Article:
Sometimes writers ask me to help them choose a title for a memoir. Because I have worked with them, usually as their coach or editor and know their story, I am in a position to brainstorm with them to come up with a decent —and sometimes even great—title for a book.
There are many possibilities available to a writer, but one thing is certain: a writer must choose a title for a memoir strategically. It is a marketing opportunity. The name of your book can promote sales.
Write Your First Memoir Draft Program
The Write Your First Memoir Draft Program is a self-paced, long-distance program designed to support your writing and maximize your production.
- print and audio presentations,
- a monthly live mastermind group,
- book and MP3 downloads,
- loads of surprise bonuses.
“Our last Mastermind call really helped to focus me. I needed that.”
Invest in your writing; invest in yourself. Register today.
Here are some guidelines I use to generate a memoir title—for my own titles or for a client. I hope they prove helpful to you, too.
When you choose a title for a memoir, it’s about the reader not about the writer.
When a title is good, it refers to something the reader will resonate with without any knowledge of the writer or even of the memoir. A good title brings the reader to the book; it “snookers” her/him to pick the book up and possibly buy it.
Think of your title as a billboard that will bring your book to the attention of a reader. There are two parts to most titles: a main title and a subtitle. The main title can be a touch fanciful but the subtitle must present the book contents.
A good title makes use of both the main title and the subtitle.
Where to look to choose a title for a memoir—or a subtitle
- A saying or proverb that encapsulated the book’s theme: All the King’s Men
- A repeated thought from the book. We Were Not Spoiled stems from my mother saying many times, “I can tell you we were not spoiled!”
- Business Boy to Business Man is the story of a man who always wanted to be a businessman—ever since he was a boy.
- A reference to a poem or song the reader is likely to be aware of—either in the positive or in the negative: No Sounds of Silence in The Family works because there are few people who do not know the reference to the Simon and Garfunkle song. A reference to something esoteric does not generally entice a reader, unless the wording itself is commanding separate from the reference.
The main title
The main title of a memoir can be more poetic, more vague. It will draw a reader in by its intrigue, but I do not believe it is enough to sell a book. For that, you need the subtitle.
What is the book about? Here are some titles from our own clients at The Memoir Network.
- Business Boy to Business Man. We did not feel that this title needed a subtitle.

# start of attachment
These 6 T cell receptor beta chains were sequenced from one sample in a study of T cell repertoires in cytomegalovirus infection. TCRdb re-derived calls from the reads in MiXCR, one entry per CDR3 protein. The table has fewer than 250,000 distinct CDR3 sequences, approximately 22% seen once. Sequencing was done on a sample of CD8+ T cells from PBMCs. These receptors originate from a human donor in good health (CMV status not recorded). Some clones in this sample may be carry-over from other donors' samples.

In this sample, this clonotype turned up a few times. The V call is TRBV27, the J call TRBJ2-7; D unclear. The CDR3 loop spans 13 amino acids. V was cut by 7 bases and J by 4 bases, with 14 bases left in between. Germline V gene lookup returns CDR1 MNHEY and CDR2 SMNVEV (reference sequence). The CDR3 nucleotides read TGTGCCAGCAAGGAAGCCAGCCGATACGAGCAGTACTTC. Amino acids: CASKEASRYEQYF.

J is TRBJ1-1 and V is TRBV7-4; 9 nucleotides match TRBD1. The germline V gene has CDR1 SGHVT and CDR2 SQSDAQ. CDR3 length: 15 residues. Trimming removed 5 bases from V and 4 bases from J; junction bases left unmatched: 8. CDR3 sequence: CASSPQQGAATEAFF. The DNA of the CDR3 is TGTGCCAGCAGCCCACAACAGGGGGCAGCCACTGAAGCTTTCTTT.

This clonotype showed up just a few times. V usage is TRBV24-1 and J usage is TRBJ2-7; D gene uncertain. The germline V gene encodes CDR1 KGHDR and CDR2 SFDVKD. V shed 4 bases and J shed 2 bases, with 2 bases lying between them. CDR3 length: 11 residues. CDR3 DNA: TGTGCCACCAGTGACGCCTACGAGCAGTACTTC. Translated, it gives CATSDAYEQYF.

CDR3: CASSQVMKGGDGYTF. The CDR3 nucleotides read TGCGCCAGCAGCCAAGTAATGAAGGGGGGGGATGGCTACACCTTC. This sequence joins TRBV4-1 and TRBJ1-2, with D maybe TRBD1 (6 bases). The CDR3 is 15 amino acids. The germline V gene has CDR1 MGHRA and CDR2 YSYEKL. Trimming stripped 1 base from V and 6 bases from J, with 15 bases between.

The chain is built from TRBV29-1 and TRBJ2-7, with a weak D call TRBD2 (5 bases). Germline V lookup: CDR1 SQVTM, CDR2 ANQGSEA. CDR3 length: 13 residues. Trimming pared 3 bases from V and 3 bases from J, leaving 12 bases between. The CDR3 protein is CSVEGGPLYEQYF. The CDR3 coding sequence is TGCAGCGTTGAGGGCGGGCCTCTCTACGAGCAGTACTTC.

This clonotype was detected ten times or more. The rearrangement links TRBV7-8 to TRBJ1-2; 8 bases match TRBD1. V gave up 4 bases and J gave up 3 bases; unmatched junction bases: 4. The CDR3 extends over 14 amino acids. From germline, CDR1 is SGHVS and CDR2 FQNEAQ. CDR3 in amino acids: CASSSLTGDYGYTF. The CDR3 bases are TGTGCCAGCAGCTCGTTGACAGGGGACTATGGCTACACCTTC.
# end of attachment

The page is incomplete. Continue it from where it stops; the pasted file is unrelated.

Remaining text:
- In Their Own Words is a collection of stories and it did need a subtitle [Memoirs of the Members of St George Greek Orthodox Church/ Keene, New Hampshire] as the title did not “give away” what the book was about.
- Coal Fields to Oil Fields and Beyond was made clear by the subtitle: A Life in Pursuit of All I could Be
- We Were Not Spoiled shows four children on the cover, but what is it about? The subtle draws its intended audience in: A Franco Memoir
The subtitle eliminates any ambiguity the title may have.
- What is your ideal reader struggling with? Where is his pain? Place a word or two that describes that pain into the title—or more probably into the subtitle: A Story of Losing a Spouse. Widows and widowers will be immediately attracted.
- What outcome will the reader achieve when she reads this book? How I dealt with a Crippling Disease and How You Can, Too. Anyone with a crippling disease who is endeavoring to live with it will be drawn to this subtitle.
- How can you involve the reader’s curiosity? Some of the Worst Things You Can Do For Your Health. Most people are interested in improving their health.
- What affiliation can you solicit from the reader? For my mother’s memoir We Were Not Spoiled, I chose the subtitle: A Franco Memoir Any person in our ethnic group would intuit immediately that the memoir was possibly of interest.
As you choose a title for a memoir, think: marketing opportunity!
When you choose a title for a memoir, you are engaging in a marketing opportunity. Certainly for the reader, it is often her initial contact with you. Without maximizing on marketing opportunities of which the title is often the first, an author remains without readers. Most of us do not want this.
Since all memoirs are about “me,” if you choose a title for a memoir like “Memories of Me,” what does that add to the reader’s sense of what s/he might expect? Many things are competing for the reader’s attention, a title needs to be a player in the competition. “Memories of a Slave Girl” is certainly more captivating.
Can you see why the author of Felice’s Worlds changed his title to Art of a Jewish Woman: The True Story of How a Penniless Holocaust Escapee Became an Influential Modern Art Connoisseur?
A writer must choose a title for a memoir strategically. Do you have favorite titles? Please share them below.
Whatever you do today, write a bit on your memoir.